The following article about public libraries in Denmark is part of a feature titled, “Checking Out Libraries” published by GLOBE, an English-language publication from Japan’s Asahi Shimbun.
From the Article:
The Rentemestervej Library is one of 20 municipal libraries in the city of Copenhagen. Completed two years ago, the three-floor structure is instantly recognizable due to its shape of three unaligned boxes stacked on top of one another and an exterior that features illustrations by local artists. There is even a cafe where books can be read, a sewing classroom, and a studio for a local radio station. It is also known for the diverse range of events held there that attract many local residents.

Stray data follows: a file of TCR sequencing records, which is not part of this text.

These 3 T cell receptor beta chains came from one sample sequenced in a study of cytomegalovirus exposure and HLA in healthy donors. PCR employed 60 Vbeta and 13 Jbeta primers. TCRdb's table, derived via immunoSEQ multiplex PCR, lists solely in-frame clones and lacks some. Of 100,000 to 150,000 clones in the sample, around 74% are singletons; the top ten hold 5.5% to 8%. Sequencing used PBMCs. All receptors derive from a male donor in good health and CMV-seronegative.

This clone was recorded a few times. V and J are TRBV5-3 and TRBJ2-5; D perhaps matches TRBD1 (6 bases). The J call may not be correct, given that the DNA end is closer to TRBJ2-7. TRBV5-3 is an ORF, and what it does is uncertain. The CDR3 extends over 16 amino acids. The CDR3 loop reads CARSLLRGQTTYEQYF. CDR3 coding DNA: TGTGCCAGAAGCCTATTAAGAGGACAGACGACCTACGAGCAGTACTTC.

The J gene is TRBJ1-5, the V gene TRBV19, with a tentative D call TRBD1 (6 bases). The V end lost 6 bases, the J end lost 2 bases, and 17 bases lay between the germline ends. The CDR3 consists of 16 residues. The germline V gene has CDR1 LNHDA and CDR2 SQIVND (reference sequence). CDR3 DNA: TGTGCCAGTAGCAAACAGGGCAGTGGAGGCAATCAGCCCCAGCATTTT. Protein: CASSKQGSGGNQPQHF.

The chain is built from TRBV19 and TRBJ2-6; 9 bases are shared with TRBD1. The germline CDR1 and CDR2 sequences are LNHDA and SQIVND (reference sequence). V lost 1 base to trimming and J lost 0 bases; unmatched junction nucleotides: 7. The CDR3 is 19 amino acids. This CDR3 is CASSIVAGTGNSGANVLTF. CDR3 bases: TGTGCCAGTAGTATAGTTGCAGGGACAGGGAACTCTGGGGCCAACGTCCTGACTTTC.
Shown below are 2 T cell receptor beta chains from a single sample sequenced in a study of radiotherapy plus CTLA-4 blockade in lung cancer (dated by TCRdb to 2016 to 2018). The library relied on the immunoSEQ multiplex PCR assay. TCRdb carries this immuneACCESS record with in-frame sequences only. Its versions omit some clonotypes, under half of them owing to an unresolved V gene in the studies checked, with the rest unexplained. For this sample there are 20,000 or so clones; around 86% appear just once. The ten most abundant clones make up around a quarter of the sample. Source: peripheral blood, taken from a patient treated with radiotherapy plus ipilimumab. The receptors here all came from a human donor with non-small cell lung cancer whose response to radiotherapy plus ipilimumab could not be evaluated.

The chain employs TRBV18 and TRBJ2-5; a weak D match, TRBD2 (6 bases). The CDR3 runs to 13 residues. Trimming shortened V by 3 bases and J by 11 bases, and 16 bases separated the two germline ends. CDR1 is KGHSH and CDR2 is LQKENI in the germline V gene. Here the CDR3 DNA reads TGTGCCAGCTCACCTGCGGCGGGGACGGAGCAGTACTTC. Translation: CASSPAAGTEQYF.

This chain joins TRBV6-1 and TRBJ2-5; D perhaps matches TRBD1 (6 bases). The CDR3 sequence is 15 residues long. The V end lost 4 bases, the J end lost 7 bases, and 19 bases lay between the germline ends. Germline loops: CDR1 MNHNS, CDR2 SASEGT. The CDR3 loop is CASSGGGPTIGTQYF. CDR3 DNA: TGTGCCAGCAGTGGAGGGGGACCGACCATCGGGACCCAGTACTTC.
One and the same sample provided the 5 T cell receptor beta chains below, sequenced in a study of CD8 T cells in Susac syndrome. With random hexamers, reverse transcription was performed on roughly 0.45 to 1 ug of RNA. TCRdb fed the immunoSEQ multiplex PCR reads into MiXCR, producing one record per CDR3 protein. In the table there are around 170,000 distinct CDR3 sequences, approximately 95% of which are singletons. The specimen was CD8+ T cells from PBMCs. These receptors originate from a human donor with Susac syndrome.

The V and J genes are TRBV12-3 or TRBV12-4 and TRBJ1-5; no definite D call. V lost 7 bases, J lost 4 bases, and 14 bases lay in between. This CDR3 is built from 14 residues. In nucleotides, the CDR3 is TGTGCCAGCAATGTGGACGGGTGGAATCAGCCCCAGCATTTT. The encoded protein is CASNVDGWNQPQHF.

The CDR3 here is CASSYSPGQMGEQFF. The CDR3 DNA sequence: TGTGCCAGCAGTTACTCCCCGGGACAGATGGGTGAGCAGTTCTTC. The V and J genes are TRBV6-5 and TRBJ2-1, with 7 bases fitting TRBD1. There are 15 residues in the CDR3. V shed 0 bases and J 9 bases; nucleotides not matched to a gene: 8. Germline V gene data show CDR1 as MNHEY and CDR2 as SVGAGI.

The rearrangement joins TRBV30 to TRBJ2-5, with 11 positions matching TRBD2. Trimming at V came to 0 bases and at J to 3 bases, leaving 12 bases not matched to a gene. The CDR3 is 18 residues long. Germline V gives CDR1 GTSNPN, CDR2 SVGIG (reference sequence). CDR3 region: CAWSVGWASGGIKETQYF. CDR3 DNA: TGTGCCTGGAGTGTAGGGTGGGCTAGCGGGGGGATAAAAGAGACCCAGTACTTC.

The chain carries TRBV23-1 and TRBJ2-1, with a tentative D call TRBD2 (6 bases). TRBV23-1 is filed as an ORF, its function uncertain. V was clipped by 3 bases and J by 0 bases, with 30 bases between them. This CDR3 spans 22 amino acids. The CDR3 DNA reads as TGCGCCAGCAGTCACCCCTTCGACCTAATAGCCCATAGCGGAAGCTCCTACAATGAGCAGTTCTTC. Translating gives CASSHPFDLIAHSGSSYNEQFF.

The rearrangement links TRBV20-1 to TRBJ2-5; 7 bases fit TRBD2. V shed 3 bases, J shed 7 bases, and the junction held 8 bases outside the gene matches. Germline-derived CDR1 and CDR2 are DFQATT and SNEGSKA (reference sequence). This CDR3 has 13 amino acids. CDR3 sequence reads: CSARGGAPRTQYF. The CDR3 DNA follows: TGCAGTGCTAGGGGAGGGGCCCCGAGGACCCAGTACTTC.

In the past few years, structural reform and information technology have brought about considerable change to this leading library nation. Its 275 municipalities were amalgamated into 98 local bodies in 2006, and the number of libraries also decreased from 681 to 550.
“Libraries do not just loan books,” says Danish Agency for Culture director Trine Nielsen. “They connect people to information who have no other means of acquiring it, and help people of differing ethnic backgrounds to become part of the wider community. They serve a diverse range of functions.”
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